- We improve the timings, audio, content, and tiers as needed based on feedback (many of our wordings were confusing)
- Victoria, our community manager, starts hinting at a big announcement on our social media channels and opens up a press list sign up
- We post the finalized trailer to YouTube in a private/secret link
- Victoria emails 300+ press with the link to the trailer & Kickstarter, PLUS reveal info about our previously secret 5th weapon, Glaive and the mysterious cat figure, Pocket
- During this time, I am traveling, giving a talk on creative direction in Taiwan?? I was very stressed about leaving during this delicate time, but I have a great team that I trust…
- Victoria emails 300+ press again with a reminder of our impending launch and new trailer and character reveal
- Victoria emails streamers & YouTubers about the Kickstarter, if they covered our past games, inviting them to talk about our Kickstarter when it launches
- We continue improving the game itself, because we have a PAX coming up at the end of August
- We hold a launch livestream
- We press LAUNCH
- We make the trailer publicly visible
- Victoria posts our ‘official’ launch announcement on Discord, Twitter, FB, Instagram
- The team and I each email 100+ friends and family, post on our personal social media, etc
- We discover that, this time, the effort has all been worth it and hey we got some press coverage and Twitter excitement (Boyfriend Dungeon became a trending topic at one point)
The main point is that there’s weeks or months of preparation, but a lot of it was … sending thousands of emails, which obviously nobody can easily see from the outside. We spend hours crafting those press emails—debating the wording, picking the right gif, having the best headline, etc. I guess it was worth it, this time. Or maybe we just got lucky this time.
Either way, we owe our community a LOT of gratitude, for years to come. Plus the game we promised we'd make them, I guess.
With hindsight bias, it’s easy to say “of course the game would blow up! Boyfriend Dungeon is the most viral game idea you’ve ever had”! But… it’s easy to feel that, and be wrong. In the moment, you’re never sure. Even with our announcement trailer doing well 11 months ago, we weren’t sure if it was a slow news day and a fluke. We went ahead anyway, hoping.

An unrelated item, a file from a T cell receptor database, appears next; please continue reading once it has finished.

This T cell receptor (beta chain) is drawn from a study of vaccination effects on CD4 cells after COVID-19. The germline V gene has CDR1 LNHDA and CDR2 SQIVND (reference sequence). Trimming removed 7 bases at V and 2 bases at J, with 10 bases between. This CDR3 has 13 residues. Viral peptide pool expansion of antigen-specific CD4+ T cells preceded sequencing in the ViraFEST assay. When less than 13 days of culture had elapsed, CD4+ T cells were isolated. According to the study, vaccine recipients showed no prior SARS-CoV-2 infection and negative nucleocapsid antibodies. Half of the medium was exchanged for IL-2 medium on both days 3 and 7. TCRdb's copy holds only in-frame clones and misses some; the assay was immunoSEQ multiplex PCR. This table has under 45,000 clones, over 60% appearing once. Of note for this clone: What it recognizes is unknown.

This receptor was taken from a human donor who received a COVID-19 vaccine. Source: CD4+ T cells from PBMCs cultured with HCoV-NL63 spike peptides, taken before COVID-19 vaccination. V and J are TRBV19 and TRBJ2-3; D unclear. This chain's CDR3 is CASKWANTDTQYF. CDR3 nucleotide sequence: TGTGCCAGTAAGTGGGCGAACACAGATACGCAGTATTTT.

So that’s what we’re going to keep doing. We’ll keep working hard to stay visible and relevant. Maybe this is the peak. It’s possible that by the time the game comes out, all of this momentum will be lost and we’ll release to silence and crickets.
But the odds are stacked in our favor, now. That’s the unfair cycle. The better you do, the better you do. I like to think that if I had suggested Boyfriend Dungeon back in 2013 instead of Shattered Planet, it would have “blown up” as much as it did now—after all, Hatoful Boyfriend came out in English in 2012. But maybe without those five years of work, and our built-up community, and a butterfly that flapped its wings somewhere, it just couldn’t have happened. We’ll never know.
The Kickstarter funded going from 5 weapons up to 9.
Anyway, I’m primarily a game designer and creative director, not a marketer, so maybe this is all old news, but… I hope it helps someone. Making a good game is hard, and sometimes it can feel like you don’t have the time or energy to also do marketing on top of that… but maybe this can help you channel what energy you DO have into the right things.
The way I see it, “marketing” is the cold gross term for just trying to get players to play my game. Not just so Kitfox can survive financially in capitalism, but to make the game itself worthwhile. I make games so people can play them. It breaks my heart when excellent, beautiful games don’t get the recognition and attention they deserve. It’d be great if I could focus more on the craft of game design and assume players will follow... but I'm not there, yet. Maybe I never will be.
We can’t wait to upload Boyfriend Dungeon to itch.io when the time comes. So I’m going to close out this post with a signal boost to a few games I think are underrated and that everyone should go play on itch.io:
Good luck, friends â¤